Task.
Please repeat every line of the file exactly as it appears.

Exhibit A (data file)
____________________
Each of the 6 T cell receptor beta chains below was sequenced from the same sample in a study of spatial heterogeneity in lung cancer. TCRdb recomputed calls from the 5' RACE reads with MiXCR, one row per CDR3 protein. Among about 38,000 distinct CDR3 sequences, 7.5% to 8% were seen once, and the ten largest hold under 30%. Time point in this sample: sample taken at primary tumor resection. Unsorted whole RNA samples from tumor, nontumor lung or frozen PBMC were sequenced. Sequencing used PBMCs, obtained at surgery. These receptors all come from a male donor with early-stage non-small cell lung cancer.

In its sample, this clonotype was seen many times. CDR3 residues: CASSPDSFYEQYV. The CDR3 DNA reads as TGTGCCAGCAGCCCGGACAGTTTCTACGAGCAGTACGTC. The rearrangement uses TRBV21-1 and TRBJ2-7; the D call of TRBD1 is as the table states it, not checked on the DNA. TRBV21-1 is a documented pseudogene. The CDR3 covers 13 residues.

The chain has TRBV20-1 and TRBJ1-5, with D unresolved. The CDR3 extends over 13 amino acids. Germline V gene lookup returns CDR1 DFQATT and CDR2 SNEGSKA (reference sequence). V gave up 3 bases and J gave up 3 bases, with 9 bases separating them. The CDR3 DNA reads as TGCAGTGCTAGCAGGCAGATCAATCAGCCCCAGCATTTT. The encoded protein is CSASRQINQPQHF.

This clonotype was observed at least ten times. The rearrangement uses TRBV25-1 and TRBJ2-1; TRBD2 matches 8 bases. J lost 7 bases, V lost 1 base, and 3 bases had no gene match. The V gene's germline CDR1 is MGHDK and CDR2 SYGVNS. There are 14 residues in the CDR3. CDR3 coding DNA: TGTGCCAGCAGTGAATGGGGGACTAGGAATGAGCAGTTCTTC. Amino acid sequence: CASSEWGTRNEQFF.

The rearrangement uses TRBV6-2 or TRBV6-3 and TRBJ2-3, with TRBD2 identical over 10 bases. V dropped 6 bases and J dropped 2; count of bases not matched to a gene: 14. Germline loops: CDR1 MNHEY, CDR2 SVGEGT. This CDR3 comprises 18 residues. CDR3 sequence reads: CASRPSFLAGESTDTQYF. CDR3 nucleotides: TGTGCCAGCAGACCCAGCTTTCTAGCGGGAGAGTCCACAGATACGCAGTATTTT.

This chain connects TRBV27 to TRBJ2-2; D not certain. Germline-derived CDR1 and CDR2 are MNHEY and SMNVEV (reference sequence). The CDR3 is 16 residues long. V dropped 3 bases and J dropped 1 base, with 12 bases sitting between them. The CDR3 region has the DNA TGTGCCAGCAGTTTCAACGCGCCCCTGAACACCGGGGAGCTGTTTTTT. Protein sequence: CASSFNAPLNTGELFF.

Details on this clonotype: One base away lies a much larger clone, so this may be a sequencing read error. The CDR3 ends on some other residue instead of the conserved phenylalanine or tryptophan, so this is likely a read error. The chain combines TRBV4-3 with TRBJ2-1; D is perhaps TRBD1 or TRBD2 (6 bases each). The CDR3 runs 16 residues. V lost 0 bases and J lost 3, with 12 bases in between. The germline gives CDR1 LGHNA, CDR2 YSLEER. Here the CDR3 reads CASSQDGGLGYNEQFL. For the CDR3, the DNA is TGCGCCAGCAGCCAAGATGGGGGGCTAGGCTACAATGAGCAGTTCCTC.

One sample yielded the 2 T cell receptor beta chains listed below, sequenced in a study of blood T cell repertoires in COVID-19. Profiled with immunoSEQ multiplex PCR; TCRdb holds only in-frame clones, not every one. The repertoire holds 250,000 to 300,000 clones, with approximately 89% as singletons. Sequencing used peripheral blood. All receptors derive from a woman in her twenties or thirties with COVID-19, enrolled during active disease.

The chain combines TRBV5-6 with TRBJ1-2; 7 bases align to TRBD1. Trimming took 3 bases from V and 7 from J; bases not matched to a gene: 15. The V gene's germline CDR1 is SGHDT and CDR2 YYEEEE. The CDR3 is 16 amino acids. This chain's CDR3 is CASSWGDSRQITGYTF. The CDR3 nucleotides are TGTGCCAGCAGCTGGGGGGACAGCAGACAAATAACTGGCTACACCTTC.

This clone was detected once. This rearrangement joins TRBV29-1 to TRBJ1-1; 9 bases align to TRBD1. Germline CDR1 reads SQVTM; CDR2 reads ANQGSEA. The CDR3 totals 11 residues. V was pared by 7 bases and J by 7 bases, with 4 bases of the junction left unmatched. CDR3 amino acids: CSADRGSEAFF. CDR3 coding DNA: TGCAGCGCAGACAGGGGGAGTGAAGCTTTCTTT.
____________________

Each of the 6 T cell receptor beta chains below was sequenced from the same sample in a study of spatial heterogeneity in lung cancer. TCRdb recomputed calls from the 5' RACE reads with MiXCR, one row per CDR3 protein. Among about 38,000 distinct CDR3 sequences, 7.5% to 8% were seen once, and the ten largest hold under 30%. Time point in this sample: sample taken at primary tumor resection. Unsorted whole RNA samples from tumor, nontumor lung or frozen PBMC were sequenced. Sequencing used PBMCs, obtained at surgery. These receptors all come from a male donor with early-stage non-small cell lung cancer.

In its sample, this clonotype was seen many times. CDR3 residues: CASSPDSFYEQYV. The CDR3 DNA reads as TGTGCCAGCAGCCCGGACAGTTTCTACGAGCAGTACGTC. The rearrangement uses TRBV21-1 and TRBJ2-7; the D call of TRBD1 is as the table states it, not checked on the DNA. TRBV21-1 is a documented pseudogene. The CDR3 covers 13 residues.

The chain has TRBV20-1 and TRBJ1-5, with D unresolved. The CDR3 extends over 13 amino acids. Germline V gene lookup returns CDR1 DFQATT and CDR2 SNEGSKA (reference sequence). V gave up 3 bases and J gave up 3 bases, with 9 bases separating them. The CDR3 DNA reads as TGCAGTGCTAGCAGGCAGATCAATCAGCCCCAGCATTTT. The encoded protein is CSASRQINQPQHF.

This clonotype was observed at least ten times. The rearrangement uses TRBV25-1 and TRBJ2-1; TRBD2 matches 8 bases. J lost 7 bases, V lost 1 base, and 3 bases had no gene match. The V gene's germline CDR1 is MGHDK and CDR2 SYGVNS. There are 14 residues in the CDR3. CDR3 coding DNA: TGTGCCAGCAGTGAATGGGGGACTAGGAATGAGCAGTTCTTC. Amino acid sequence: CASSEWGTRNEQFF.

The rearrangement uses TRBV6-2 or TRBV6-3 and TRBJ2-3, with TRBD2 identical over 10 bases. V dropped 6 bases and J dropped 2; count of bases not matched to a gene: 14. Germline loops: CDR1 MNHEY, CDR2 SVGEGT. This CDR3 comprises 18 residues. CDR3 sequence reads: CASRPSFLAGESTDTQYF. CDR3 nucleotides: TGTGCCAGCAGACCCAGCTTTCTAGCGGGAGAGTCCACAGATACGCAGTATTTT.

This chain connects TRBV27 to TRBJ2-2; D not certain. Germline-derived CDR1 and CDR2 are MNHEY and SMNVEV (reference sequence). The CDR3 is 16 residues long. V dropped 3 bases and J dropped 1 base, with 12 bases sitting between them. The CDR3 region has the DNA TGTGCCAGCAGTTTCAACGCGCCCCTGAACACCGGGGAGCTGTTTTTT. Protein sequence: CASSFNAPLNTGELFF.

Details on this clonotype: One base away lies a much larger clone, so this may be a sequencing read error. The CDR3 ends on some other residue instead of the conserved phenylalanine or tryptophan, so this is likely a read error. The chain combines TRBV4-3 with TRBJ2-1; D is perhaps TRBD1 or TRBD2 (6 bases each). The CDR3 runs 16 residues. V lost 0 bases and J lost 3, with 12 bases in between. The germline gives CDR1 LGHNA, CDR2 YSLEER. Here the CDR3 reads CASSQDGGLGYNEQFL. For the CDR3, the DNA is TGCGCCAGCAGCCAAGATGGGGGGCTAGGCTACAATGAGCAGTTCCTC.

One sample yielded the 2 T cell receptor beta chains listed below, sequenced in a study of blood T cell repertoires in COVID-19. Profiled with immunoSEQ multiplex PCR; TCRdb holds only in-frame clones, not every one. The repertoire holds 250,000 to 300,000 clones, with approximately 89% as singletons. Sequencing used peripheral blood. All receptors derive from a woman in her twenties or thirties with COVID-19, enrolled during active disease.

The chain combines TRBV5-6 with TRBJ1-2; 7 bases align to TRBD1. Trimming took 3 bases from V and 7 from J; bases not matched to a gene: 15. The V gene's germline CDR1 is SGHDT and CDR2 YYEEEE. The CDR3 is 16 amino acids. This chain's CDR3 is CASSWGDSRQITGYTF. The CDR3 nucleotides are TGTGCCAGCAGCTGGGGGGACAGCAGACAAATAACTGGCTACACCTTC.

This clone was detected once. This rearrangement joins TRBV29-1 to TRBJ1-1; 9 bases align to TRBD1. Germline CDR1 reads SQVTM; CDR2 reads ANQGSEA. The CDR3 totals 11 residues. V was pared by 7 bases and J by 7 bases, with 4 bases of the junction left unmatched. CDR3 amino acids: CSADRGSEAFF. CDR3 coding DNA: TGCAGCGCAGACAGGGGGAGTGAAGCTTTCTTT.